Employment discrimination law prevents people from being treated unfairly when looking for work or from unjust behavior after they have been hired to work. This type of legislation is also commonly referred to as equal employment opportunity law. It can vary from one jurisdiction to another, but employment discrimination law is often very similar. Examples of common regulations include forbidding employment decisions based on race and sex. In many places, such bodies of legislation exist at the national and regional levels.
In most societies, the majority of people believe that all individuals should have access to gainful employment so they can take care of themselves and their families, and so that they can live as beneficial members of society. That majority also tends to agree that once people are hired they should be treated in a fair and just manner. History has shown, however, that without legal protection, many people are not granted equal opportunities or treated fairly. This makes employment discrimination law an important part of society.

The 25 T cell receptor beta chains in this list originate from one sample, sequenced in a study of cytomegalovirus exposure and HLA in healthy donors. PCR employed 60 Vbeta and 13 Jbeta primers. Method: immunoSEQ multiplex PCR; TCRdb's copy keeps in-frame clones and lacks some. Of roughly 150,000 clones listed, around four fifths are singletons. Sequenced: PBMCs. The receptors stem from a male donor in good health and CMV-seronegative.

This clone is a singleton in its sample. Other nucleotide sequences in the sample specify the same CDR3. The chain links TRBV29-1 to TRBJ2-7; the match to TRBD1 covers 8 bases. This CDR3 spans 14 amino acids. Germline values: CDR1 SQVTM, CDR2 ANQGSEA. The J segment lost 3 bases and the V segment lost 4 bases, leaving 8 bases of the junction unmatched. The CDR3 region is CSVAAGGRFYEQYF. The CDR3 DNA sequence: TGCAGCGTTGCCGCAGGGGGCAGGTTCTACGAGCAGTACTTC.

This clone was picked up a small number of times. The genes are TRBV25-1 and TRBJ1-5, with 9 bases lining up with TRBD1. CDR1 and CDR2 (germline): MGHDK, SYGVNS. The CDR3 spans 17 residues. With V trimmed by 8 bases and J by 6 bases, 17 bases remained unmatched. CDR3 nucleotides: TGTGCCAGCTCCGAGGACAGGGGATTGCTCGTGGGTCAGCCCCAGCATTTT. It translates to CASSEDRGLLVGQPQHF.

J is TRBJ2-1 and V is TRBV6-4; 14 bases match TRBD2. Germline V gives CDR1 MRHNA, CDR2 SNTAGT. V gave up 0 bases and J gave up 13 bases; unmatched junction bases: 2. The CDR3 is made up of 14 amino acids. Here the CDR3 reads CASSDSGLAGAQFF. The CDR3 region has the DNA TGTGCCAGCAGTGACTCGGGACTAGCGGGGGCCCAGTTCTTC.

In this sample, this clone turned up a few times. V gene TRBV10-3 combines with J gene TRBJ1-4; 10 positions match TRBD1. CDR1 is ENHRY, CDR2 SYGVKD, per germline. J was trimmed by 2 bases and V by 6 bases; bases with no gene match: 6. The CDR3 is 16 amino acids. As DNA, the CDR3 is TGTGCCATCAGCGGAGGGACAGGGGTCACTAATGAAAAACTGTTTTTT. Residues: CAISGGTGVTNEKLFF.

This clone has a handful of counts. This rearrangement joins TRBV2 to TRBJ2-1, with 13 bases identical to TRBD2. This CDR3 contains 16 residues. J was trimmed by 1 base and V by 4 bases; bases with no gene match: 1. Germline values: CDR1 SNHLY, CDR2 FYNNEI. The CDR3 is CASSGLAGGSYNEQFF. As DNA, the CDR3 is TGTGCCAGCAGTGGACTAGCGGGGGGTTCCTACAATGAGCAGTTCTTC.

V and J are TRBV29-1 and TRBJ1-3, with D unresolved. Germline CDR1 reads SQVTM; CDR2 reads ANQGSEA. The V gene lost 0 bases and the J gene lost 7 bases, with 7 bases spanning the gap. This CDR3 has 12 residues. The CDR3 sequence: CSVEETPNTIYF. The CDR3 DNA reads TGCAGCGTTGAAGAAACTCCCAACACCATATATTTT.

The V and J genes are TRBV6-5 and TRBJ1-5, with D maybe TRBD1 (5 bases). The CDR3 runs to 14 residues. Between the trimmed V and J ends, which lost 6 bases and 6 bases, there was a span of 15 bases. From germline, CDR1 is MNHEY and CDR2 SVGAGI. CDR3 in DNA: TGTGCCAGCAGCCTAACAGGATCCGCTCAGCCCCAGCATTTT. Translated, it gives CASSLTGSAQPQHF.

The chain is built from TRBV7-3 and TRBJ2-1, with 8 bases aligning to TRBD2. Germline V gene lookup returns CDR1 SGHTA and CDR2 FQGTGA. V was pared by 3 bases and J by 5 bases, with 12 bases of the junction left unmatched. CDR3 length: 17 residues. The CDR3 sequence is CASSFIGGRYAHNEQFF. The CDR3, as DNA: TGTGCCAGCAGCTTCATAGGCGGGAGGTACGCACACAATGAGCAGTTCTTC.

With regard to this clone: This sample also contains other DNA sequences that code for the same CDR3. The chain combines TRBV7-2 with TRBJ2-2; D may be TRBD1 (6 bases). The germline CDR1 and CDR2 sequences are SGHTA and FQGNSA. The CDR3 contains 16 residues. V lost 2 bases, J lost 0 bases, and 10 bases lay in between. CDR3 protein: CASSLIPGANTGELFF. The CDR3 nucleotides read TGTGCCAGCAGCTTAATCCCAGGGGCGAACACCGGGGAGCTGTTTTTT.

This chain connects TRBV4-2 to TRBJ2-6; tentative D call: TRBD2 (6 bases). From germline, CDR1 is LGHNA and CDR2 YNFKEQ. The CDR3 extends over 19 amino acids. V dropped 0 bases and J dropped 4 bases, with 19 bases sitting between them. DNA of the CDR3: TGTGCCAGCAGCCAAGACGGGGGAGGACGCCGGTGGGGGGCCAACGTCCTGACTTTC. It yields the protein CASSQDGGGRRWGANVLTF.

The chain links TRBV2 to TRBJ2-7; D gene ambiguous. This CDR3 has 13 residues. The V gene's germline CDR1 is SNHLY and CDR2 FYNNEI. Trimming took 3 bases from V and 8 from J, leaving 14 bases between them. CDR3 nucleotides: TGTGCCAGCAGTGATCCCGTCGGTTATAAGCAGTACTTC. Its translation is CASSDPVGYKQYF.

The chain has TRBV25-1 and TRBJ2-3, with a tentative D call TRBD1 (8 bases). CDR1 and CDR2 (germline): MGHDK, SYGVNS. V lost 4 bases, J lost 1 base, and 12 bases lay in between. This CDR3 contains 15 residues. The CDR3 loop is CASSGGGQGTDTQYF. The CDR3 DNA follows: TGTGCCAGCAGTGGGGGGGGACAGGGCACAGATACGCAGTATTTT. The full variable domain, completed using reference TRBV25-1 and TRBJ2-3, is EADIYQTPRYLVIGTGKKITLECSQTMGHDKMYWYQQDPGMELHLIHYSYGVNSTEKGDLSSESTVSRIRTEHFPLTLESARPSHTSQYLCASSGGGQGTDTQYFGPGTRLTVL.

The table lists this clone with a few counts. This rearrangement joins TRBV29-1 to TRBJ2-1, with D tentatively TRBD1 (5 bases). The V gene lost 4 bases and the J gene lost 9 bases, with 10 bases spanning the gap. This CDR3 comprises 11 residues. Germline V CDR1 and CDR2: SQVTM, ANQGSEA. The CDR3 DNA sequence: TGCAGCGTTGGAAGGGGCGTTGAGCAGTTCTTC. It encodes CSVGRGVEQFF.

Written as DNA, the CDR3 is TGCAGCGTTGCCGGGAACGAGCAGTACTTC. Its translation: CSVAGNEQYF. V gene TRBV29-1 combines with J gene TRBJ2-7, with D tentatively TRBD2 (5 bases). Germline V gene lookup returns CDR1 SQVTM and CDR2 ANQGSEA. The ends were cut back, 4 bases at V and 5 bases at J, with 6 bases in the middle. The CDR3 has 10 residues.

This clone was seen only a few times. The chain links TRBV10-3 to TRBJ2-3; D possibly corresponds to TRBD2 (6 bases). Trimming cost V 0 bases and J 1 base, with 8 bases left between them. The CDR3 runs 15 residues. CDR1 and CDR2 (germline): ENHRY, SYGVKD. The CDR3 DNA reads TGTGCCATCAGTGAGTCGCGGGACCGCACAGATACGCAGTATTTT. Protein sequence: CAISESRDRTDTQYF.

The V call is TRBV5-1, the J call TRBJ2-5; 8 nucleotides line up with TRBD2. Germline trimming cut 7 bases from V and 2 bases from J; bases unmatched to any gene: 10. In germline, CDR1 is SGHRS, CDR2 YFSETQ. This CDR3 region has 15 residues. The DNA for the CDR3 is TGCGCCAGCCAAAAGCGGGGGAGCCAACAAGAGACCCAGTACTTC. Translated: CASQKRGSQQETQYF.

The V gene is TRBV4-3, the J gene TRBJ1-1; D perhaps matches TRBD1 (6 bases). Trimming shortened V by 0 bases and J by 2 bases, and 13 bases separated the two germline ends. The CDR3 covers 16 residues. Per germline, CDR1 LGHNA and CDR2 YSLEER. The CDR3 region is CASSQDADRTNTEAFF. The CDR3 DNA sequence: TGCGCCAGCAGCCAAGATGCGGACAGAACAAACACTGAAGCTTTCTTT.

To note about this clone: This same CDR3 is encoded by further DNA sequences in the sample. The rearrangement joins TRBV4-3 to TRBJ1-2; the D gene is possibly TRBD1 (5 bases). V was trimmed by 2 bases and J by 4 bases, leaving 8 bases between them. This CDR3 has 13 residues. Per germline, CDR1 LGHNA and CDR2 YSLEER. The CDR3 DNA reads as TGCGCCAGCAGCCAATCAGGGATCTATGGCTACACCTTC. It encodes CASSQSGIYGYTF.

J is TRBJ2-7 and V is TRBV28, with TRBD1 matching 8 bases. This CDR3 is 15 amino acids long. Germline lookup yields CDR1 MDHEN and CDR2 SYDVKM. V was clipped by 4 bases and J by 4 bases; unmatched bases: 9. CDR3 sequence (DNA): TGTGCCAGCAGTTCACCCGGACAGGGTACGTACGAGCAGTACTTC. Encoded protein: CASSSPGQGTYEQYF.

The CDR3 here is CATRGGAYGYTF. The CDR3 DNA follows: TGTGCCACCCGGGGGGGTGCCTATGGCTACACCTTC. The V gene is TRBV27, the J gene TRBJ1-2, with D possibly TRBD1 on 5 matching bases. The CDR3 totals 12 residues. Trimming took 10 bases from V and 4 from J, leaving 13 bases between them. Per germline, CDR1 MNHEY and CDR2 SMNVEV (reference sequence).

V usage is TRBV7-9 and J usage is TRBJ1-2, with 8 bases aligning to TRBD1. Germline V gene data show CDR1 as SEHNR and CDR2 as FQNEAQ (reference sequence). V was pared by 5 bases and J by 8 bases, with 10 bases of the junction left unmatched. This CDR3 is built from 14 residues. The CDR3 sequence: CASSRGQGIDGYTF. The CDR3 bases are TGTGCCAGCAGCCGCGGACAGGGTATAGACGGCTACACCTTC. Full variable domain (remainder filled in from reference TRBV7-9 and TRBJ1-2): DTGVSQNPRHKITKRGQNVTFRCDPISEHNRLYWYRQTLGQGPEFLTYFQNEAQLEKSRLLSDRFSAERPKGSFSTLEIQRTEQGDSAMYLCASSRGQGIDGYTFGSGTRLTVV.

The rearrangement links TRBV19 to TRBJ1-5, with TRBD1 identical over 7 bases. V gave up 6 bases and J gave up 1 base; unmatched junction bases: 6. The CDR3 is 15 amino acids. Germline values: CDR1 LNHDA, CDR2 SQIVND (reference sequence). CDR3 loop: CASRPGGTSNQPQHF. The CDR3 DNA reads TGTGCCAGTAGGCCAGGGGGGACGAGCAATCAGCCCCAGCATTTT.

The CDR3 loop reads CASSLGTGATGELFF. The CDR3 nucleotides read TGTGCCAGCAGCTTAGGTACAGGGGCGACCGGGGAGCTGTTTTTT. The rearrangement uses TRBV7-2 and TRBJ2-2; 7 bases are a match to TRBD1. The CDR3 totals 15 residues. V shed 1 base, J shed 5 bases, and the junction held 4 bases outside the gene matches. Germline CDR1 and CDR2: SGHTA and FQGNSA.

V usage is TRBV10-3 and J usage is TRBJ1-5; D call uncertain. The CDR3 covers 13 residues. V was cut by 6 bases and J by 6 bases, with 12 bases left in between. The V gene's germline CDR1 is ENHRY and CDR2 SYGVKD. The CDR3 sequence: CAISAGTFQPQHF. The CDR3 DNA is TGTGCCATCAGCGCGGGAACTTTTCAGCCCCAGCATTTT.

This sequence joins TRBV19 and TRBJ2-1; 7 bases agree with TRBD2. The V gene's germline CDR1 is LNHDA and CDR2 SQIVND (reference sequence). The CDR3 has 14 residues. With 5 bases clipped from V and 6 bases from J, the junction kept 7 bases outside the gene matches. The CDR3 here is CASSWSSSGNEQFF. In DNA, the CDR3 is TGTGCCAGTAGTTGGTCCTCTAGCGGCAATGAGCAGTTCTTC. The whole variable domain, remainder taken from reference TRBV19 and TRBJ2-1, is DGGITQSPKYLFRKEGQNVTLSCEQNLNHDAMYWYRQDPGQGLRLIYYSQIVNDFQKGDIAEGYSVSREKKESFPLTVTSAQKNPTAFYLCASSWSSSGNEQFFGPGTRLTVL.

Discrimination can come in many forms and be based on many reasons. For example, a person may be refused an application for an advertised job because she is pregnant. Another may be told that he will never receive a pay increase because he is a homosexual. Employment discrimination law generally protects people from adverse treatment because of their race, religion, and sex. It commonly covers how individuals are treated when they are applying for jobs, being offered jobs, and are attempting to maintain their employment or get promoted.
In addition to outlining what is prohibited, employment discrimination law also generally details the measures that may be taken when violations occur. Legislation may outline the minimum and maximum consequences that should be imposed when parties are found guilty of certain actions. Restrictions, such as statutes of limitations and damage caps, can also be found in some legal codes.
Employment discrimination law at the national level is often implemented by governments to ensure there is universal justice across a nation. Otherwise, situations could arise that involve commonplace practices in which particular groups are treated adversely or completely barred from gainful employment in certain areas. Lower levels of government, such as US states, may implement regional equal employment opportunity laws as well in order to display commitment and support for national legislation. In many cases, lower levels of government also attempt to fill the gaps by creating more stringent and thorough standards, which offer a wider range of protection.